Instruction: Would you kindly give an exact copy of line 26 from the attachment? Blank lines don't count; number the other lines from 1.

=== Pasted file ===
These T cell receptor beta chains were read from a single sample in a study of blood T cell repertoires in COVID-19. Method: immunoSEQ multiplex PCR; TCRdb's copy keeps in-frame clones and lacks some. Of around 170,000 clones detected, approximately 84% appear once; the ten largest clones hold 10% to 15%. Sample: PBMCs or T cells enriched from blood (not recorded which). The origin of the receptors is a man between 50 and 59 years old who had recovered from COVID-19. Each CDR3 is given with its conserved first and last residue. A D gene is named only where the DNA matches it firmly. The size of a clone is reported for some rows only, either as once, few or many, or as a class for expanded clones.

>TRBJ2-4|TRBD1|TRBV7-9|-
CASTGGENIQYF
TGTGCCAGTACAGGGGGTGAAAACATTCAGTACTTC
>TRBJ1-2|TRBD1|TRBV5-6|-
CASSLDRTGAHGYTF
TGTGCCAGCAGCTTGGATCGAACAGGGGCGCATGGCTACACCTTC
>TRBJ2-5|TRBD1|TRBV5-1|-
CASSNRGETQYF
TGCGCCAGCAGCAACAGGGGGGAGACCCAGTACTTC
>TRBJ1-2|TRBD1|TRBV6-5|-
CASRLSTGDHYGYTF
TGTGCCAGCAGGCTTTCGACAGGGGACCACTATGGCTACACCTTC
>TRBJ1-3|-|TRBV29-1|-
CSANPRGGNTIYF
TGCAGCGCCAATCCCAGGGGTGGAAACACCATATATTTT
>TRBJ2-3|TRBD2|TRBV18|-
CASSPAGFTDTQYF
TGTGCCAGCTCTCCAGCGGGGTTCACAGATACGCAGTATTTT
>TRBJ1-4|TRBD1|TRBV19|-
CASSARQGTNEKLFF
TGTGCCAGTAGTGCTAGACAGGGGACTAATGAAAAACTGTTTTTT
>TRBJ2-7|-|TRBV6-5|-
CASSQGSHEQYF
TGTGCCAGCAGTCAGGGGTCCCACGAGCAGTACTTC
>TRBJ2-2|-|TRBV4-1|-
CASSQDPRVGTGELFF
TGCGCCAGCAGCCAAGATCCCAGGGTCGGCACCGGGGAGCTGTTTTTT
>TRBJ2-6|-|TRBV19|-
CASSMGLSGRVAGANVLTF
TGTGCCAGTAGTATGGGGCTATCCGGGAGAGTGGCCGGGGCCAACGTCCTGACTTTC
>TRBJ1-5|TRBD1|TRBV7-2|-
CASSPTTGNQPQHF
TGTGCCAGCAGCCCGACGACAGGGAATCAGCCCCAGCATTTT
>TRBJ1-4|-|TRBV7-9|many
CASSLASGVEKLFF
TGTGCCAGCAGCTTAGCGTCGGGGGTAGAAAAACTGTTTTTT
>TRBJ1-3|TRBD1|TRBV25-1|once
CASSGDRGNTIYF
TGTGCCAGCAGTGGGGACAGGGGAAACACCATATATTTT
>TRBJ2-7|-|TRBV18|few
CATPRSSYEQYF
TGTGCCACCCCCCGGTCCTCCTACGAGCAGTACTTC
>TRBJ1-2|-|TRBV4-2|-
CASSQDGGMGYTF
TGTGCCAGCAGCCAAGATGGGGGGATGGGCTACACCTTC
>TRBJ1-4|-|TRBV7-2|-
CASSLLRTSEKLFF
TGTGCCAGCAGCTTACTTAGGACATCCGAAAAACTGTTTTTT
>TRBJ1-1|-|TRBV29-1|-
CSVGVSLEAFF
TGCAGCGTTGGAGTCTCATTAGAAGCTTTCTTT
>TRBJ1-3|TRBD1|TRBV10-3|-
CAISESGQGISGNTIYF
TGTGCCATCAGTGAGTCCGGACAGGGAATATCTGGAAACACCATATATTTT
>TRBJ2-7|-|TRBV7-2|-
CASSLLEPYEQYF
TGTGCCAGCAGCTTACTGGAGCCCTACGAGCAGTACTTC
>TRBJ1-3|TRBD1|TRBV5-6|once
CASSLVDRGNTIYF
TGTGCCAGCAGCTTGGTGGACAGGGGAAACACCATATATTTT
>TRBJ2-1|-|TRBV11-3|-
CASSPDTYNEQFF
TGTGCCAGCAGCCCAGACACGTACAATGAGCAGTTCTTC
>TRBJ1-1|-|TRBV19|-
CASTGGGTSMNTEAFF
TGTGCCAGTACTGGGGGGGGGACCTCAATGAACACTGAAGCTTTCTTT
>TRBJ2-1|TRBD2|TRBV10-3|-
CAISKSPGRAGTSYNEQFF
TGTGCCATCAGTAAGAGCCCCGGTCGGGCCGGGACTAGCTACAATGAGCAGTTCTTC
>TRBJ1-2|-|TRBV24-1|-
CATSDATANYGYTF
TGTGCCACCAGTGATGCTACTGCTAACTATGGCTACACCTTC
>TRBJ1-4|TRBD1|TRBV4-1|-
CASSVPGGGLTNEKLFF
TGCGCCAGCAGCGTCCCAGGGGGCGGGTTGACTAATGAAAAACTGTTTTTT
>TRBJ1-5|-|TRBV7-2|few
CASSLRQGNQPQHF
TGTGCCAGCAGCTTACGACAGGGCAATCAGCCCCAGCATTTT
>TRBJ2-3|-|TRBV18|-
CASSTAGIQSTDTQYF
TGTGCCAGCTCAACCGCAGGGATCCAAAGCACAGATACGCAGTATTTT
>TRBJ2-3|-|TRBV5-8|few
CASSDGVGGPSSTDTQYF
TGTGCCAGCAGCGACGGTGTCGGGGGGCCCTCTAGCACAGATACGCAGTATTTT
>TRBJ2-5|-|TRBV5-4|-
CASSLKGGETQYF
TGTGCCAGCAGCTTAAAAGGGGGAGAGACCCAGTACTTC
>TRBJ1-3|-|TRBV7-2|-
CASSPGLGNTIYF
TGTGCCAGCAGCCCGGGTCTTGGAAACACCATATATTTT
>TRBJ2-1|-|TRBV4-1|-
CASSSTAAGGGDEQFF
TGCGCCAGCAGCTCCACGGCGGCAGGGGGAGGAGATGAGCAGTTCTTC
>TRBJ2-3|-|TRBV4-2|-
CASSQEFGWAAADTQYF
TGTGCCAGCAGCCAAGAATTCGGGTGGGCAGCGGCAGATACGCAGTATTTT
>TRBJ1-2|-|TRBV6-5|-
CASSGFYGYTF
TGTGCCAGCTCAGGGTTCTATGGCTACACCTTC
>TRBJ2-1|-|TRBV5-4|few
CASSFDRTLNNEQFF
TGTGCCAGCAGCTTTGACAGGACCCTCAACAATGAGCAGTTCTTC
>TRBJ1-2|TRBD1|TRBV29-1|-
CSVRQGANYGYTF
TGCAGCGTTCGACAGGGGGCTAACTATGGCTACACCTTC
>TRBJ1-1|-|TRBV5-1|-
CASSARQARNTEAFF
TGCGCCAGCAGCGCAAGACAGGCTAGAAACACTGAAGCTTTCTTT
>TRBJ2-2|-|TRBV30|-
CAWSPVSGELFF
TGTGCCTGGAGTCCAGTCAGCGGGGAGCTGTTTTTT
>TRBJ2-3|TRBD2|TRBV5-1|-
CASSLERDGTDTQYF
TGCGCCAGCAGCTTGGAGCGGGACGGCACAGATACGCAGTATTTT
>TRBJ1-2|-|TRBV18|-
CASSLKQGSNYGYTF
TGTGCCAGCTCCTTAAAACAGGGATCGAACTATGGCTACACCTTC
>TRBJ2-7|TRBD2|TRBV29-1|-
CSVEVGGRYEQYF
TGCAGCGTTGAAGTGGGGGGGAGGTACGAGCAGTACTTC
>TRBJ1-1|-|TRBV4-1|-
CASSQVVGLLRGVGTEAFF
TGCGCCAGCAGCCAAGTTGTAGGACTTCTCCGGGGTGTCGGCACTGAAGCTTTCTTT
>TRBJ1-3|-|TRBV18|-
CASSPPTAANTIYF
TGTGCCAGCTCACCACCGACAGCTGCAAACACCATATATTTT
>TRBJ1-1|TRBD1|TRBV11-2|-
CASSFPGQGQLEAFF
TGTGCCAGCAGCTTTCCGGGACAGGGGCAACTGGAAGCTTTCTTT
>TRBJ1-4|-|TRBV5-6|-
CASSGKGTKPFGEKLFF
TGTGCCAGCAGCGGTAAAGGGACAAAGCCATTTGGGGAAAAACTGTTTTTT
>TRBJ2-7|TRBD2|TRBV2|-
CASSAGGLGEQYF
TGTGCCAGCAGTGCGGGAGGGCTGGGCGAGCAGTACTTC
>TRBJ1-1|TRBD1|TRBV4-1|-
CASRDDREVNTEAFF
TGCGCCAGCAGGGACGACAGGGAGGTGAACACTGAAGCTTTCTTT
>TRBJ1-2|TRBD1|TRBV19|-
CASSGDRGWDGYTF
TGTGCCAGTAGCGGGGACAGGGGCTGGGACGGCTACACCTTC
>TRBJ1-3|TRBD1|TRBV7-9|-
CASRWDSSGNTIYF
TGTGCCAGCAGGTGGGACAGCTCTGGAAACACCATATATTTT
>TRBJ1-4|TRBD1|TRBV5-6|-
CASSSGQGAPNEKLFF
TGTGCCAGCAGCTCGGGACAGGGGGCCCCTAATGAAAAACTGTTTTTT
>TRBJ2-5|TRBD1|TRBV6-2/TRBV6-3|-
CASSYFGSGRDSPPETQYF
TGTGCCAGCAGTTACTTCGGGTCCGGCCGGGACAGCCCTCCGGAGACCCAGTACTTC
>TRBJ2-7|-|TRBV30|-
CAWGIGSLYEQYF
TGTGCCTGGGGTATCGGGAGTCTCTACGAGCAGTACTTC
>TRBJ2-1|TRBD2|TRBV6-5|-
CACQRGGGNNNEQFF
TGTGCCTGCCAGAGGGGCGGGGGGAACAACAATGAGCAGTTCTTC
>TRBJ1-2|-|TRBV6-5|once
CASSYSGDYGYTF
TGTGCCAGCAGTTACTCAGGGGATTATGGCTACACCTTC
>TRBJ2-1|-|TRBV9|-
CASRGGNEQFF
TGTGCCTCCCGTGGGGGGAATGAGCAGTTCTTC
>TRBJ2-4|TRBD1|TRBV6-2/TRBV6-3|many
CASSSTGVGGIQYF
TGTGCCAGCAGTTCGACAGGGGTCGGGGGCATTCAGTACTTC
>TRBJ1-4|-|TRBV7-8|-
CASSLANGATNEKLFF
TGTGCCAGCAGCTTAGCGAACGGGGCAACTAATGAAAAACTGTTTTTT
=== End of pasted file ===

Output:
>TRBJ2-2|-|TRBV4-1|-